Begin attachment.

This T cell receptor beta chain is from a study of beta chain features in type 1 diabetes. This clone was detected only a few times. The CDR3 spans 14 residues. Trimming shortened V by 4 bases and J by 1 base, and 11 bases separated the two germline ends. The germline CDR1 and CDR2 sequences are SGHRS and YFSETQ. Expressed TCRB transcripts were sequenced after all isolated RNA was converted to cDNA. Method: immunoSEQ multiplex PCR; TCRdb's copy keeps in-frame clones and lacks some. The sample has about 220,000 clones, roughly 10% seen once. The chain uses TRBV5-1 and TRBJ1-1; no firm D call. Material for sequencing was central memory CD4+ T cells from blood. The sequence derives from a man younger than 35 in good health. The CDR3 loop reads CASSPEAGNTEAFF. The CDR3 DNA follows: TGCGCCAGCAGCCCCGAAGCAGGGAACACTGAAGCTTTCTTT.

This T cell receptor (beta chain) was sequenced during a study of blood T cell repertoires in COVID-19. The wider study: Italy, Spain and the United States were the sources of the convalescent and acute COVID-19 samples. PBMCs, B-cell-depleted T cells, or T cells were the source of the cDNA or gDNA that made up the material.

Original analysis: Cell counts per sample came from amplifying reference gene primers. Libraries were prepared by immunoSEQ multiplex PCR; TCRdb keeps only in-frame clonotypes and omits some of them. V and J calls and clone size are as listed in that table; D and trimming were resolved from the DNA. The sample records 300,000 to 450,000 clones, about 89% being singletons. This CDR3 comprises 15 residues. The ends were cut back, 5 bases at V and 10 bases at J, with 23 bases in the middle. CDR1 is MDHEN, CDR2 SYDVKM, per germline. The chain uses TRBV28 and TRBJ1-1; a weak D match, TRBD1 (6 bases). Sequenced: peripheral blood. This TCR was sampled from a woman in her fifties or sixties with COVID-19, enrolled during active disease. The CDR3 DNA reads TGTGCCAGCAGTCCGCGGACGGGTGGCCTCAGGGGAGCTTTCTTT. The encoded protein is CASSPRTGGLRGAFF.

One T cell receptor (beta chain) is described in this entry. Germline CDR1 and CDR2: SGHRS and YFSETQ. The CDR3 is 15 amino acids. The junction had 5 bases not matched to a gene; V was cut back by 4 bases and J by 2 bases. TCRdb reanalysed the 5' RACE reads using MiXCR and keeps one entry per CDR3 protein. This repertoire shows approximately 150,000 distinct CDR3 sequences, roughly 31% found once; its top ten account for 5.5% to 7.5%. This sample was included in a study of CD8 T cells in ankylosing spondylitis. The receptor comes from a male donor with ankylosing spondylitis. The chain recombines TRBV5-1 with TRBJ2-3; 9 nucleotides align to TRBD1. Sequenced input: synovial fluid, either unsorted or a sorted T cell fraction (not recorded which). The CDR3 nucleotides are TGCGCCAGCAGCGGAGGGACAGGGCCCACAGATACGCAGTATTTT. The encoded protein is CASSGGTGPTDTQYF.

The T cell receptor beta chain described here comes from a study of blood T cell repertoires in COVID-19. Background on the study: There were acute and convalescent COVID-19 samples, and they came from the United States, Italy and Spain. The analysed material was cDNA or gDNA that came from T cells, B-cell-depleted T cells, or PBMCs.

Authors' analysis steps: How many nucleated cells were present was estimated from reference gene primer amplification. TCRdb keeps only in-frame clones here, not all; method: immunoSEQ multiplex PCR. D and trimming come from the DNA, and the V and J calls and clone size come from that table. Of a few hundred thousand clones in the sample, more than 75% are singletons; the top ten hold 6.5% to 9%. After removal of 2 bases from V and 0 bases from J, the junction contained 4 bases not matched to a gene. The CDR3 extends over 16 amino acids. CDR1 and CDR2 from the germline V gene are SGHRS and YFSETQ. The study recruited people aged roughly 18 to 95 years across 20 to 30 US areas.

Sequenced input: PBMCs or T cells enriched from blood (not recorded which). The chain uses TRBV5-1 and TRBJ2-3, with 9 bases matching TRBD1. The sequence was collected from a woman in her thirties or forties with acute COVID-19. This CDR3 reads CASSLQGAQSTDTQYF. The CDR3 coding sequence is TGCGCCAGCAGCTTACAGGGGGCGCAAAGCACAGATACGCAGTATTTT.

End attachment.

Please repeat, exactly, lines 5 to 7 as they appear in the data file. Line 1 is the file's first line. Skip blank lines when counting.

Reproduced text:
The T cell receptor beta chain described here comes from a study of blood T cell repertoires in COVID-19. Background on the study: There were acute and convalescent COVID-19 samples, and they came from the United States, Italy and Spain. The analysed material was cDNA or gDNA that came from T cells, B-cell-depleted T cells, or PBMCs.

Authors' analysis steps: How many nucleated cells were present was estimated from reference gene primer amplification. TCRdb keeps only in-frame clones here, not all; method: immunoSEQ multiplex PCR. D and trimming come from the DNA, and the V and J calls and clone size come from that table. Of a few hundred thousand clones in the sample, more than 75% are singletons; the top ten hold 6.5% to 9%. After removal of 2 bases from V and 0 bases from J, the junction contained 4 bases not matched to a gene. The CDR3 extends over 16 amino acids. CDR1 and CDR2 from the germline V gene are SGHRS and YFSETQ. The study recruited people aged roughly 18 to 95 years across 20 to 30 US areas.

Sequenced input: PBMCs or T cells enriched from blood (not recorded which). The chain uses TRBV5-1 and TRBJ2-3, with 9 bases matching TRBD1. The sequence was collected from a woman in her thirties or forties with acute COVID-19. This CDR3 reads CASSLQGAQSTDTQYF. The CDR3 coding sequence is TGCGCCAGCAGCTTACAGGGGGCGCAAAGCACAGATACGCAGTATTTT.